Mobile technology disaster averted
Recently, my teenage son lost his iPhone. Thankfully, a good Samaritan had handed it to an uptown precinct and I rushed up to fetch it: emerging panic averted! Heading home on the subway platform, after dealing with some very courteous and helpful NYPD officers, I called my house and spoke to my son. He was so relieved that I had the phone, he was thinking he’d have to go back to using a brick.
I spent the rest of the ride mulling over how his behavior has changed since being furnished with nearly-new Apple technology from age 11. Every year, when someone in the family replaces their phone, my son has been the fortunate recipient of last year’s iPhone.
His first smartphone was not an Apple, but a Motorola G4 given to mark his passage into middle school. Even by the standards of 2013, it was a pretty humdrum phone. While he craved Apple tech, what he had just about kept his desire in check. He lost that phone in a snowstorm in 2013. For a few weeks, he had a dumb flip phone, but when his Aunt heard about it, she took pity on him and gave him her just replaced top-of-the-line iPhone: the iPhone 5 with loads of storage.
Trouble in Apple’s paradise
That gift was very kind and we were all very grateful, but behavioral consequences gradually appeared. He would spend more time engrossed in the screen, but it was not, or at least did not, seem to be an intense problem. He would charge his phone in the kitchen, sleep at night, wake up on time for school, get decent grades. His Mum and I could pat ourselves on the back safe in the knowledge that we were providing our son with a nurturing home environment and the best technology available to mankind (albeit last year’s). Go, Parents!
Inevitably, he dropped the iPhone and its beautiful screen was smashed to the point where it was unusable. A visit to the local iPhone doctor relieved me of about $150 and the phone was restored. When a second disaster to the phone occurred, a family member surfaced with a pristine one-year-old iPhone 6s plus for my son to use, having just bought themselves a new iPhone 7.
After that, things started to get noticeably out of hand. Our son became more and more engrossed in everything that this larger iPhone had to offer. To say he became a phone addict is not overstating things, even though there was nuance to this shift.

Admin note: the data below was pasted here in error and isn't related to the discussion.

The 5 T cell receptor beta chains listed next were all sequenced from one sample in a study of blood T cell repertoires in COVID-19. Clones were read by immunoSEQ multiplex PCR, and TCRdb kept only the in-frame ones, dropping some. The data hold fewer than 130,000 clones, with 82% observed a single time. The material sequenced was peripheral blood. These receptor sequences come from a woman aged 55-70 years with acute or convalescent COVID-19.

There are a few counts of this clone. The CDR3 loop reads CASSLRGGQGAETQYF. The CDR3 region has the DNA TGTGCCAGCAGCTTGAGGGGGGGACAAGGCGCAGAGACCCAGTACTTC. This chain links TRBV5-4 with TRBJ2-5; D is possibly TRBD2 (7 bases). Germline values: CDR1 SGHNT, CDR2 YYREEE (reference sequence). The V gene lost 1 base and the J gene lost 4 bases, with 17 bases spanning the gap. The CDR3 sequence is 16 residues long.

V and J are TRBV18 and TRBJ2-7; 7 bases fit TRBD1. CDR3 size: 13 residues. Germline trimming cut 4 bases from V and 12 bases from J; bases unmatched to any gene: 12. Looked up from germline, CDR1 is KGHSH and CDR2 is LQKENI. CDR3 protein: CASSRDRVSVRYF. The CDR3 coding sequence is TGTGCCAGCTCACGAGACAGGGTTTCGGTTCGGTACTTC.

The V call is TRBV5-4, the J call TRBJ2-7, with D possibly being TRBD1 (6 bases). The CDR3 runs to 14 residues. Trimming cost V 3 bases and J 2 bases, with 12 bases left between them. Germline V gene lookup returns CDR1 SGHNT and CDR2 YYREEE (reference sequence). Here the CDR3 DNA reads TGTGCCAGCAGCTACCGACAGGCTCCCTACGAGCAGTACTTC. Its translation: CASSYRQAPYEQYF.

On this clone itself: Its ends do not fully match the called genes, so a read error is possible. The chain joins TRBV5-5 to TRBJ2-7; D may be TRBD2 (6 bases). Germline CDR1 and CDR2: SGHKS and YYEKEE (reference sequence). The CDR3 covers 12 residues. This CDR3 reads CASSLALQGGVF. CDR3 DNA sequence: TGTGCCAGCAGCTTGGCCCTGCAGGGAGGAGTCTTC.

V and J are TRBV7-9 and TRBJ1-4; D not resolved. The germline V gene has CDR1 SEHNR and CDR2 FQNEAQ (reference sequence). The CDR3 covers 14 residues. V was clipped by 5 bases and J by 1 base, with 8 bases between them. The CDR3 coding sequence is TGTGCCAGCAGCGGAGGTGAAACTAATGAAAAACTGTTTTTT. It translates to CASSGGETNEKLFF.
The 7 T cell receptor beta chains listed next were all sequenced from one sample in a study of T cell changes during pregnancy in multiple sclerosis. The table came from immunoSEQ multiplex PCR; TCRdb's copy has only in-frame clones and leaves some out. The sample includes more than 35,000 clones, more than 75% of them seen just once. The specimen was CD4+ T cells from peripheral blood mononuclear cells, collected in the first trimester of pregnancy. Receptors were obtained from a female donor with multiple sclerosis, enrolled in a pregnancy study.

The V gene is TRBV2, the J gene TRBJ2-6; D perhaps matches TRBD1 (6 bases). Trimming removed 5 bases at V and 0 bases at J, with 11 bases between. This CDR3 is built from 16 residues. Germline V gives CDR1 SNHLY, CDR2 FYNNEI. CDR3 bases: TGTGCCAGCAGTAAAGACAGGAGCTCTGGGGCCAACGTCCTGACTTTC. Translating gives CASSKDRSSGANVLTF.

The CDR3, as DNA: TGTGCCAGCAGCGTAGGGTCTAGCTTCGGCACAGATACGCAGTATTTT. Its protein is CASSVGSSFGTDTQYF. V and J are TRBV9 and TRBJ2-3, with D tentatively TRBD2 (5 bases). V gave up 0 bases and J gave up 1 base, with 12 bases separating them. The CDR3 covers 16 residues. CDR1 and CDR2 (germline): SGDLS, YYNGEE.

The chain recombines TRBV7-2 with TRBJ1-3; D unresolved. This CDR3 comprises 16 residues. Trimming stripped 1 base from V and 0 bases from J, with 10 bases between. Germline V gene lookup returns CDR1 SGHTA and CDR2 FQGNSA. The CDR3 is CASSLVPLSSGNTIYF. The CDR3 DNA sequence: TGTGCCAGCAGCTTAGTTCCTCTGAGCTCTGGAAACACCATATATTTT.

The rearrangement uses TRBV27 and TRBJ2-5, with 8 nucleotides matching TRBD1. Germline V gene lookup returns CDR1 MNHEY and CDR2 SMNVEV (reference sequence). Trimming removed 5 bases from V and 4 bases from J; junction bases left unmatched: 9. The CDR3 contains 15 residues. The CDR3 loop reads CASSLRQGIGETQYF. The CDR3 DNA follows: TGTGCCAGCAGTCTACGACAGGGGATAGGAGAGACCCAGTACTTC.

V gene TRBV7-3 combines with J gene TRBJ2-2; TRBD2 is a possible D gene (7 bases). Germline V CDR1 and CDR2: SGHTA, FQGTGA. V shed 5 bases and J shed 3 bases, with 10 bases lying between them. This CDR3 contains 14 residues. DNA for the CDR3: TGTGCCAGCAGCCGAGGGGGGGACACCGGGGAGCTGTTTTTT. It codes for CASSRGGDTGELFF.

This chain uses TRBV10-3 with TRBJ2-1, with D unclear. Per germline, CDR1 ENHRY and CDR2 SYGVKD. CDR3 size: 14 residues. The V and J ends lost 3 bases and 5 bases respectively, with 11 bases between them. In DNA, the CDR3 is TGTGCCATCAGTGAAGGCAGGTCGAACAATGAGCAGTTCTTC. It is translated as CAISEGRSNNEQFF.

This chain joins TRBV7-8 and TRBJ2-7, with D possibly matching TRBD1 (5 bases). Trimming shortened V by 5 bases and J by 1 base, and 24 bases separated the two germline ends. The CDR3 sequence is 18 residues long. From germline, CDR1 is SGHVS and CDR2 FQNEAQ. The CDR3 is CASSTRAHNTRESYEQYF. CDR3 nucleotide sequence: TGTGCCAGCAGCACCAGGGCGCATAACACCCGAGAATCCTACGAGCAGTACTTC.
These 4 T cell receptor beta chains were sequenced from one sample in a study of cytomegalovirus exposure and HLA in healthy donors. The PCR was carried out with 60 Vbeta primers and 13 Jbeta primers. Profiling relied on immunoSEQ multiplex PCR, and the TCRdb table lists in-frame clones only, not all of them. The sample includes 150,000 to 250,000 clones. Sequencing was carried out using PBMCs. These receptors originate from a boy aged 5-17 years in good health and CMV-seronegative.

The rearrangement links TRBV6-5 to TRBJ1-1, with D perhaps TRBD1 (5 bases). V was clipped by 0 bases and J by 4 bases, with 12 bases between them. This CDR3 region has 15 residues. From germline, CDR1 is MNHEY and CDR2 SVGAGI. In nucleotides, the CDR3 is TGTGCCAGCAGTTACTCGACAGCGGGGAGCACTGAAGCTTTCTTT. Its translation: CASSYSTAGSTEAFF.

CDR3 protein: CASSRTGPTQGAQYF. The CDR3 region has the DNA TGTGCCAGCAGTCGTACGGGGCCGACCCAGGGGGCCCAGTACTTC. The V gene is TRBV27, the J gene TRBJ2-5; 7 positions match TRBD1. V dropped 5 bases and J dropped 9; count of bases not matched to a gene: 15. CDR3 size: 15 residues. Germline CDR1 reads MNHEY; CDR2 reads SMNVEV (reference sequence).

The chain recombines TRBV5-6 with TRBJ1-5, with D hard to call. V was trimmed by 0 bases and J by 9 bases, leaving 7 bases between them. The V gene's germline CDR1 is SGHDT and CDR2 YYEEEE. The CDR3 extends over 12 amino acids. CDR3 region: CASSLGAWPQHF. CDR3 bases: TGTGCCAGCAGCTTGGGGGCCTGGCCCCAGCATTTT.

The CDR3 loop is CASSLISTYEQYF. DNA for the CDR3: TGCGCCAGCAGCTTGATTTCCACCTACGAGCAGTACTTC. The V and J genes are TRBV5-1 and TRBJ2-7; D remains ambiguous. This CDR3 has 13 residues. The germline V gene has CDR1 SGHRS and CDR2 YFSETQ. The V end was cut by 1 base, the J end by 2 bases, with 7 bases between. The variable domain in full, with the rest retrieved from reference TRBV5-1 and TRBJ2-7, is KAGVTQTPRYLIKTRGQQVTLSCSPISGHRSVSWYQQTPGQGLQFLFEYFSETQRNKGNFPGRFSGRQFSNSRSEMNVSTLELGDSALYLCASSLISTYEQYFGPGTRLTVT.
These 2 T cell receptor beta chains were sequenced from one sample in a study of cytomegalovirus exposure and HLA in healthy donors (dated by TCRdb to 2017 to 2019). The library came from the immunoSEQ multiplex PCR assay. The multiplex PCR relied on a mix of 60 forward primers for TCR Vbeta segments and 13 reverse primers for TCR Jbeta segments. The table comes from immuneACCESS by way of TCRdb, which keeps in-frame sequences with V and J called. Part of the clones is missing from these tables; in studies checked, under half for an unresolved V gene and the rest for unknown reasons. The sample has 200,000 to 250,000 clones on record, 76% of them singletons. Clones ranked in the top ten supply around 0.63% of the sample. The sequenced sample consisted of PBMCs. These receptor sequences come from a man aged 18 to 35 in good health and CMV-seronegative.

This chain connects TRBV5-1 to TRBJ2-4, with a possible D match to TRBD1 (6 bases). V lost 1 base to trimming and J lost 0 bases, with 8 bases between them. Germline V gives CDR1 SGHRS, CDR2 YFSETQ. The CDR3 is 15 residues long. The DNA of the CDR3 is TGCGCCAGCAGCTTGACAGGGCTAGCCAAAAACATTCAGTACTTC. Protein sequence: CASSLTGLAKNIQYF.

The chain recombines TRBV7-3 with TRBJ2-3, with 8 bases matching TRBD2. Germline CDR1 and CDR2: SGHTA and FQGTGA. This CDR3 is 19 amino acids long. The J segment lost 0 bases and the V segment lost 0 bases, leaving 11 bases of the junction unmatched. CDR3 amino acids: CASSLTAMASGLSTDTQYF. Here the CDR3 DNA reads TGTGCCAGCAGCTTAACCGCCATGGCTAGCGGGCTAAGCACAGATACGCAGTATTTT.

Attrition is not a winning strategy
My strategy to control his phone usage was to explain to him that at 10 o’clock the iPhone needed to go to the kitchen and remain there. I found myself doing that every day when getting home from work. Of course, every night at 10:05 I’d go to his room, where the only light was the reassuring glow of the 5-inch screen, and have to remind him that the phone belonged in the kitchen. I’d give him a five-minute warning and return between five and 10 minutes later whereupon protest ensued: he needed it as an alarm, or to listen to his music or a multiplicity of other things to justify its continued close companionship.
Eventually, I insist he hands it over and a practiced dance begins:
SON: “Why, Dad? Why you always picking on me like this!?!”
DAD: “I’m not picking on you, just hand me the phone. I want you to have a good night’s sleep.”
SON: “You have no idea what you’re talking about! I sleep fine with the phone! Just two more minutes, Dad?”
DAD: “Okay, in two minutes I’ll be back, you’ll have to hand it over then.”
This continues until either I lose patience and put the phone in the kitchen against his will or I fall asleep and he wins.
The madness has to end. We know that televisions are bad for the developing mind. There’s any number of articles preying on our intuition that mobile devices are worse. Fears are sparked by them being available 24/7, by hearing they emit the blue-white light that disrupts circadian rhythms, that they are an extremely powerful radio transmitter and receiver (cancer, anybody?), and that they contain cameras and microphones through which predators spy.
A war worth waging?
As parents, where does this leave us? We don’t fully know the consequences, but they are unlikely to all be good. I do know that I am worried about the behaviors facilitated by this technology and how beautifully it hooks its targets.
Watch any major city street, especially intersections––if you can tear your gaze away from your phone for a moment––and you’ll see people, not just on the sidewalk but in their vehicles, so engrossed in devices they barely acknowledge one another, so not here they avoid collision at the last moment.
We are more guilty than our children, gorging ourselves daily at the nonstop all-you-can-eat digital smorgasbord we invented.
Can we beat our digital addiction? Mostly, I wonder if it’s a war worth waging, or if we’ve lost already? If you have a winning strategy to turn teenage attention back to the real, let us know how you’ve done it, below.